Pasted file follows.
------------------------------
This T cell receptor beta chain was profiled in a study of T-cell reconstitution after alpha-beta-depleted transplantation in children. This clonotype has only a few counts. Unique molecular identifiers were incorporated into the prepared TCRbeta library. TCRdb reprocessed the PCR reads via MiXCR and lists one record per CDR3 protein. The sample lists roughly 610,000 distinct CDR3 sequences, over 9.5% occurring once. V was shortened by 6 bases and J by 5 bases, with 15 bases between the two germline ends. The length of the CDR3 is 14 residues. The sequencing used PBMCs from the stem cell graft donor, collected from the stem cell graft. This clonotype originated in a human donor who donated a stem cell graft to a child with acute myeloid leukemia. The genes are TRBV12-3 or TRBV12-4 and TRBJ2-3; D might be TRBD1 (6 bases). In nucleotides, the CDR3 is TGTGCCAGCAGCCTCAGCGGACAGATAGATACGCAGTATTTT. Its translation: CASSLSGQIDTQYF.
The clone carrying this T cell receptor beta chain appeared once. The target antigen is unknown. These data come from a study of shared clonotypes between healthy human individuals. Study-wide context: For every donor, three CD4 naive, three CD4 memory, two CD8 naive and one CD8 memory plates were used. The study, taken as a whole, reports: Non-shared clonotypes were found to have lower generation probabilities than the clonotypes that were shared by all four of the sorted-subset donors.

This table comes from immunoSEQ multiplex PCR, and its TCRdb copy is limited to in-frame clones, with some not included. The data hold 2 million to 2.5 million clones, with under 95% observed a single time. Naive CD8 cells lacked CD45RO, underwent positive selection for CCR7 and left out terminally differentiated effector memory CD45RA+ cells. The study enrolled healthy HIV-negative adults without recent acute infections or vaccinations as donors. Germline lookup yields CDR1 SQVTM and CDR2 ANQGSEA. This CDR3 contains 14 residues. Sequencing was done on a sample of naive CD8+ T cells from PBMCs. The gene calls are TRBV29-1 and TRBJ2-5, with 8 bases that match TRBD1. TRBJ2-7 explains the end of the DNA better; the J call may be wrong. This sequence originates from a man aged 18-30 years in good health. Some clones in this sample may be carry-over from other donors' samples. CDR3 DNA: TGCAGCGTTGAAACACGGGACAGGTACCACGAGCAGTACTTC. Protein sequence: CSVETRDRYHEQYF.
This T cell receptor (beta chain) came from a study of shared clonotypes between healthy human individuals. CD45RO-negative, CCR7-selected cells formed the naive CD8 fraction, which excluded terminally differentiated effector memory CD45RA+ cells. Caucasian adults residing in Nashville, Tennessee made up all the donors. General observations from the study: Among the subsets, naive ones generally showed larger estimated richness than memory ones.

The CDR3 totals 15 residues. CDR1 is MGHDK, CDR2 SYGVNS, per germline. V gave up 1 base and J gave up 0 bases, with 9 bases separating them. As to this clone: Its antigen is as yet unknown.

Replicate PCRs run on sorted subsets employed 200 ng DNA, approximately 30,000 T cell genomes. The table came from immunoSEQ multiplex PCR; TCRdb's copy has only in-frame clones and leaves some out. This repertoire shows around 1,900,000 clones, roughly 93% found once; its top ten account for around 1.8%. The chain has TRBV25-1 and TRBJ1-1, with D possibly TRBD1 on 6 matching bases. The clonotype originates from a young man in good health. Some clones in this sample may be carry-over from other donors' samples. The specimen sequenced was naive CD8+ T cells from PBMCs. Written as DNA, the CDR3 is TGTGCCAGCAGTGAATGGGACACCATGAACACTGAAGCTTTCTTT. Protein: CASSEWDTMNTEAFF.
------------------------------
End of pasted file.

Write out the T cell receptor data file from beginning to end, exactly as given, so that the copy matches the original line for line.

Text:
This T cell receptor beta chain was profiled in a study of T-cell reconstitution after alpha-beta-depleted transplantation in children. This clonotype has only a few counts. Unique molecular identifiers were incorporated into the prepared TCRbeta library. TCRdb reprocessed the PCR reads via MiXCR and lists one record per CDR3 protein. The sample lists roughly 610,000 distinct CDR3 sequences, over 9.5% occurring once. V was shortened by 6 bases and J by 5 bases, with 15 bases between the two germline ends. The length of the CDR3 is 14 residues. The sequencing used PBMCs from the stem cell graft donor, collected from the stem cell graft. This clonotype originated in a human donor who donated a stem cell graft to a child with acute myeloid leukemia. The genes are TRBV12-3 or TRBV12-4 and TRBJ2-3; D might be TRBD1 (6 bases). In nucleotides, the CDR3 is TGTGCCAGCAGCCTCAGCGGACAGATAGATACGCAGTATTTT. Its translation: CASSLSGQIDTQYF.
The clone carrying this T cell receptor beta chain appeared once. The target antigen is unknown. These data come from a study of shared clonotypes between healthy human individuals. Study-wide context: For every donor, three CD4 naive, three CD4 memory, two CD8 naive and one CD8 memory plates were used. The study, taken as a whole, reports: Non-shared clonotypes were found to have lower generation probabilities than the clonotypes that were shared by all four of the sorted-subset donors.

This table comes from immunoSEQ multiplex PCR, and its TCRdb copy is limited to in-frame clones, with some not included. The data hold 2 million to 2.5 million clones, with under 95% observed a single time. Naive CD8 cells lacked CD45RO, underwent positive selection for CCR7 and left out terminally differentiated effector memory CD45RA+ cells. The study enrolled healthy HIV-negative adults without recent acute infections or vaccinations as donors. Germline lookup yields CDR1 SQVTM and CDR2 ANQGSEA. This CDR3 contains 14 residues. Sequencing was done on a sample of naive CD8+ T cells from PBMCs. The gene calls are TRBV29-1 and TRBJ2-5, with 8 bases that match TRBD1. TRBJ2-7 explains the end of the DNA better; the J call may be wrong. This sequence originates from a man aged 18-30 years in good health. Some clones in this sample may be carry-over from other donors' samples. CDR3 DNA: TGCAGCGTTGAAACACGGGACAGGTACCACGAGCAGTACTTC. Protein sequence: CSVETRDRYHEQYF.
This T cell receptor (beta chain) came from a study of shared clonotypes between healthy human individuals. CD45RO-negative, CCR7-selected cells formed the naive CD8 fraction, which excluded terminally differentiated effector memory CD45RA+ cells. Caucasian adults residing in Nashville, Tennessee made up all the donors. General observations from the study: Among the subsets, naive ones generally showed larger estimated richness than memory ones.

The CDR3 totals 15 residues. CDR1 is MGHDK, CDR2 SYGVNS, per germline. V gave up 1 base and J gave up 0 bases, with 9 bases separating them. As to this clone: Its antigen is as yet unknown.

Replicate PCRs run on sorted subsets employed 200 ng DNA, approximately 30,000 T cell genomes. The table came from immunoSEQ multiplex PCR; TCRdb's copy has only in-frame clones and leaves some out. This repertoire shows around 1,900,000 clones, roughly 93% found once; its top ten account for around 1.8%. The chain has TRBV25-1 and TRBJ1-1, with D possibly TRBD1 on 6 matching bases. The clonotype originates from a young man in good health. Some clones in this sample may be carry-over from other donors' samples. The specimen sequenced was naive CD8+ T cells from PBMCs. Written as DNA, the CDR3 is TGTGCCAGCAGTGAATGGGACACCATGAACACTGAAGCTTTCTTT. Protein: CASSEWDTMNTEAFF.